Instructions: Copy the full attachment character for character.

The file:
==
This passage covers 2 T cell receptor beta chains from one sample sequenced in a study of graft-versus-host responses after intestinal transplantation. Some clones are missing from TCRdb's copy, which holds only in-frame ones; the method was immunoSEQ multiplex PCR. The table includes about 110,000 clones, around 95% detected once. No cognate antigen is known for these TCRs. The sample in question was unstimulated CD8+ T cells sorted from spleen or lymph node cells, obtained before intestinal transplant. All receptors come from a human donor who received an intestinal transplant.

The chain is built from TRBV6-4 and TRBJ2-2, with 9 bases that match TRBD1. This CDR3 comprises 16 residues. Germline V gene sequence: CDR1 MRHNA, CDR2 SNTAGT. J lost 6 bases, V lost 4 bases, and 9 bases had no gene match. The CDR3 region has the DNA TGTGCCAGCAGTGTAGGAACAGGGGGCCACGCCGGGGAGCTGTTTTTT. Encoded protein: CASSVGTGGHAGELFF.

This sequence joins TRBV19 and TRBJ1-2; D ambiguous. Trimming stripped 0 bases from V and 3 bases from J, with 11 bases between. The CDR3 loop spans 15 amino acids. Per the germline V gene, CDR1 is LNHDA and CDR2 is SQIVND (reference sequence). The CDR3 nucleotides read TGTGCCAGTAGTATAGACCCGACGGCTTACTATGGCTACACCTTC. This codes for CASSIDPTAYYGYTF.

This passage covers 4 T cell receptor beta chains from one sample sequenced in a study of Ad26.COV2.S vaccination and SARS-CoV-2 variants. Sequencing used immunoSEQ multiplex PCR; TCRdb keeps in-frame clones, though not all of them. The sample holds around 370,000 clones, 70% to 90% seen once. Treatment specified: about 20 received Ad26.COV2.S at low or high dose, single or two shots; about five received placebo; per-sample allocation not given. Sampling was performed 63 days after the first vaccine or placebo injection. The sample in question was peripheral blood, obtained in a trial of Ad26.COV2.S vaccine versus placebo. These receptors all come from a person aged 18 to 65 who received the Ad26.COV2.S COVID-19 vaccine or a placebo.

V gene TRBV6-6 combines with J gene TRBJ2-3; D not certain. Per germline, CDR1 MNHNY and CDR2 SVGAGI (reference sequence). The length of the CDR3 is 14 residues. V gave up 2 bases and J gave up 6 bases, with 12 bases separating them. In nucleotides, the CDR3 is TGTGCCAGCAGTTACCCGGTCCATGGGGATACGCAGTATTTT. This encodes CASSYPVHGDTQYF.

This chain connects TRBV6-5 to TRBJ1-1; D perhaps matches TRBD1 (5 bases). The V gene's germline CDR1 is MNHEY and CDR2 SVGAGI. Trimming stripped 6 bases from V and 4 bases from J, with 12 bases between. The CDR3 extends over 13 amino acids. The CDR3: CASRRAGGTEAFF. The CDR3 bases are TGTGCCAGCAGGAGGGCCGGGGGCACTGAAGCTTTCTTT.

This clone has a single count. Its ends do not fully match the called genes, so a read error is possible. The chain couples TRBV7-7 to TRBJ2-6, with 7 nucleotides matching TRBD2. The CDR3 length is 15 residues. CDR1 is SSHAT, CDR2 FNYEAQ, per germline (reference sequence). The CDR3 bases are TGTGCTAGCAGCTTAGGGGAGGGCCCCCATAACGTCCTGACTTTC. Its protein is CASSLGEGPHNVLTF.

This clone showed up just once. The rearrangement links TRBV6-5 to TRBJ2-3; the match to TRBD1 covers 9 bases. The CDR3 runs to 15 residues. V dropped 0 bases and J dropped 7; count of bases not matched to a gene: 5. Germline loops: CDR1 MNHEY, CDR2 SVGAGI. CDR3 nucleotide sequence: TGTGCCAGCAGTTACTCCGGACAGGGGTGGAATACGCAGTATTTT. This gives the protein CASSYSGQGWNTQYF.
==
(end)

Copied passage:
This passage covers 2 T cell receptor beta chains from one sample sequenced in a study of graft-versus-host responses after intestinal transplantation. Some clones are missing from TCRdb's copy, which holds only in-frame ones; the method was immunoSEQ multiplex PCR. The table includes about 110,000 clones, around 95% detected once. No cognate antigen is known for these TCRs. The sample in question was unstimulated CD8+ T cells sorted from spleen or lymph node cells, obtained before intestinal transplant. All receptors come from a human donor who received an intestinal transplant.

The chain is built from TRBV6-4 and TRBJ2-2, with 9 bases that match TRBD1. This CDR3 comprises 16 residues. Germline V gene sequence: CDR1 MRHNA, CDR2 SNTAGT. J lost 6 bases, V lost 4 bases, and 9 bases had no gene match. The CDR3 region has the DNA TGTGCCAGCAGTGTAGGAACAGGGGGCCACGCCGGGGAGCTGTTTTTT. Encoded protein: CASSVGTGGHAGELFF.

This sequence joins TRBV19 and TRBJ1-2; D ambiguous. Trimming stripped 0 bases from V and 3 bases from J, with 11 bases between. The CDR3 loop spans 15 amino acids. Per the germline V gene, CDR1 is LNHDA and CDR2 is SQIVND (reference sequence). The CDR3 nucleotides read TGTGCCAGTAGTATAGACCCGACGGCTTACTATGGCTACACCTTC. This codes for CASSIDPTAYYGYTF.

This passage covers 4 T cell receptor beta chains from one sample sequenced in a study of Ad26.COV2.S vaccination and SARS-CoV-2 variants. Sequencing used immunoSEQ multiplex PCR; TCRdb keeps in-frame clones, though not all of them. The sample holds around 370,000 clones, 70% to 90% seen once. Treatment specified: about 20 received Ad26.COV2.S at low or high dose, single or two shots; about five received placebo; per-sample allocation not given. Sampling was performed 63 days after the first vaccine or placebo injection. The sample in question was peripheral blood, obtained in a trial of Ad26.COV2.S vaccine versus placebo. These receptors all come from a person aged 18 to 65 who received the Ad26.COV2.S COVID-19 vaccine or a placebo.

V gene TRBV6-6 combines with J gene TRBJ2-3; D not certain. Per germline, CDR1 MNHNY and CDR2 SVGAGI (reference sequence). The length of the CDR3 is 14 residues. V gave up 2 bases and J gave up 6 bases, with 12 bases separating them. In nucleotides, the CDR3 is TGTGCCAGCAGTTACCCGGTCCATGGGGATACGCAGTATTTT. This encodes CASSYPVHGDTQYF.

This chain connects TRBV6-5 to TRBJ1-1; D perhaps matches TRBD1 (5 bases). The V gene's germline CDR1 is MNHEY and CDR2 SVGAGI. Trimming stripped 6 bases from V and 4 bases from J, with 12 bases between. The CDR3 extends over 13 amino acids. The CDR3: CASRRAGGTEAFF. The CDR3 bases are TGTGCCAGCAGGAGGGCCGGGGGCACTGAAGCTTTCTTT.

This clone has a single count. Its ends do not fully match the called genes, so a read error is possible. The chain couples TRBV7-7 to TRBJ2-6, with 7 nucleotides matching TRBD2. The CDR3 length is 15 residues. CDR1 is SSHAT, CDR2 FNYEAQ, per germline (reference sequence). The CDR3 bases are TGTGCTAGCAGCTTAGGGGAGGGCCCCCATAACGTCCTGACTTTC. Its protein is CASSLGEGPHNVLTF.

This clone showed up just once. The rearrangement links TRBV6-5 to TRBJ2-3; the match to TRBD1 covers 9 bases. The CDR3 runs to 15 residues. V dropped 0 bases and J dropped 7; count of bases not matched to a gene: 5. Germline loops: CDR1 MNHEY, CDR2 SVGAGI. CDR3 nucleotide sequence: TGTGCCAGCAGTTACTCCGGACAGGGGTGGAATACGCAGTATTTT. This gives the protein CASSYSGQGWNTQYF.